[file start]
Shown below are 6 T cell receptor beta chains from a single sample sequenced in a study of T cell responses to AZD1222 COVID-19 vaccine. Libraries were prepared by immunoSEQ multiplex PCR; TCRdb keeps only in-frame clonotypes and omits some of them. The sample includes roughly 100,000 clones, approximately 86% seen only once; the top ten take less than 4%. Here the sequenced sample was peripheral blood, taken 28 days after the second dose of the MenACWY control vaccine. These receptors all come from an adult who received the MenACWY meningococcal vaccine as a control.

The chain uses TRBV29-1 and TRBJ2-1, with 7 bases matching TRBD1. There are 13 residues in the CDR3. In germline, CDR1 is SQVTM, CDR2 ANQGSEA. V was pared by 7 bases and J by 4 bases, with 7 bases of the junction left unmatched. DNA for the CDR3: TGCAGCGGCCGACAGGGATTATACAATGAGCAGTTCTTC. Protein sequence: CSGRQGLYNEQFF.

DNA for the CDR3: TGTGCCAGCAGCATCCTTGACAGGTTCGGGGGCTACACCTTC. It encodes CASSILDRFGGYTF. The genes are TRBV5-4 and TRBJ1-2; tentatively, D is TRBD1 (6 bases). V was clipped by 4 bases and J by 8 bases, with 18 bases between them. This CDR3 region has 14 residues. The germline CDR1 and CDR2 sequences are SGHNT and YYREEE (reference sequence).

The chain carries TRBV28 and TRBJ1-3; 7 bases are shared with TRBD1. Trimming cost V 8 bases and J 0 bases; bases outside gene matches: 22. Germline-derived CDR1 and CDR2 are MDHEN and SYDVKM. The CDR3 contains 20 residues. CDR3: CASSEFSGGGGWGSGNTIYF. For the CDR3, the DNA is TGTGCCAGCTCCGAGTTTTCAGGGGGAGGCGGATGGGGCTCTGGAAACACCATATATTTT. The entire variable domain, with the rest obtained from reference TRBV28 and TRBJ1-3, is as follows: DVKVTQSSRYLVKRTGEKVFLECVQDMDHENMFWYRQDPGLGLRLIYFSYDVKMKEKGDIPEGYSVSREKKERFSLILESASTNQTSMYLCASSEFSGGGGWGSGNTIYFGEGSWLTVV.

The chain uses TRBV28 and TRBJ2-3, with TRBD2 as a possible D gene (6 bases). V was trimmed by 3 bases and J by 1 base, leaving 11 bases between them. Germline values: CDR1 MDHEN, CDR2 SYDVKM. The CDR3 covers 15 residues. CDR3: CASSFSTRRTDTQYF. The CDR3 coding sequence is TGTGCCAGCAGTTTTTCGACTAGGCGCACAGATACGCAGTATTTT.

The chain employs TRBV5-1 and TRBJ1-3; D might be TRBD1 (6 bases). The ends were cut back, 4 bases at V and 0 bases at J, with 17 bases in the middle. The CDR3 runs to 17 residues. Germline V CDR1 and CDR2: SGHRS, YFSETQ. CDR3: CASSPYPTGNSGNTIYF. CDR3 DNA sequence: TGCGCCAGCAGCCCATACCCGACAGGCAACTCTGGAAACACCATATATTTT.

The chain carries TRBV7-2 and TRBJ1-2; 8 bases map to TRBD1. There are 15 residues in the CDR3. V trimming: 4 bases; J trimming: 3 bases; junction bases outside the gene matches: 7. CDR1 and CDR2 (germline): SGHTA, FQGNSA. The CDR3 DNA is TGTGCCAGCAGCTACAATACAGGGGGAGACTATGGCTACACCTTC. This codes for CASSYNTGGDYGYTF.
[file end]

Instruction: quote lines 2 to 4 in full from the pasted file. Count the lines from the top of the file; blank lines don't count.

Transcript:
The chain uses TRBV29-1 and TRBJ2-1, with 7 bases matching TRBD1. There are 13 residues in the CDR3. In germline, CDR1 is SQVTM, CDR2 ANQGSEA. V was pared by 7 bases and J by 4 bases, with 7 bases of the junction left unmatched. DNA for the CDR3: TGCAGCGGCCGACAGGGATTATACAATGAGCAGTTCTTC. Protein sequence: CSGRQGLYNEQFF.

DNA for the CDR3: TGTGCCAGCAGCATCCTTGACAGGTTCGGGGGCTACACCTTC. It encodes CASSILDRFGGYTF. The genes are TRBV5-4 and TRBJ1-2; tentatively, D is TRBD1 (6 bases). V was clipped by 4 bases and J by 8 bases, with 18 bases between them. This CDR3 region has 14 residues. The germline CDR1 and CDR2 sequences are SGHNT and YYREEE (reference sequence).

The chain carries TRBV28 and TRBJ1-3; 7 bases are shared with TRBD1. Trimming cost V 8 bases and J 0 bases; bases outside gene matches: 22. Germline-derived CDR1 and CDR2 are MDHEN and SYDVKM. The CDR3 contains 20 residues. CDR3: CASSEFSGGGGWGSGNTIYF. For the CDR3, the DNA is TGTGCCAGCTCCGAGTTTTCAGGGGGAGGCGGATGGGGCTCTGGAAACACCATATATTTT. The entire variable domain, with the rest obtained from reference TRBV28 and TRBJ1-3, is as follows: DVKVTQSSRYLVKRTGEKVFLECVQDMDHENMFWYRQDPGLGLRLIYFSYDVKMKEKGDIPEGYSVSREKKERFSLILESASTNQTSMYLCASSEFSGGGGWGSGNTIYFGEGSWLTVV.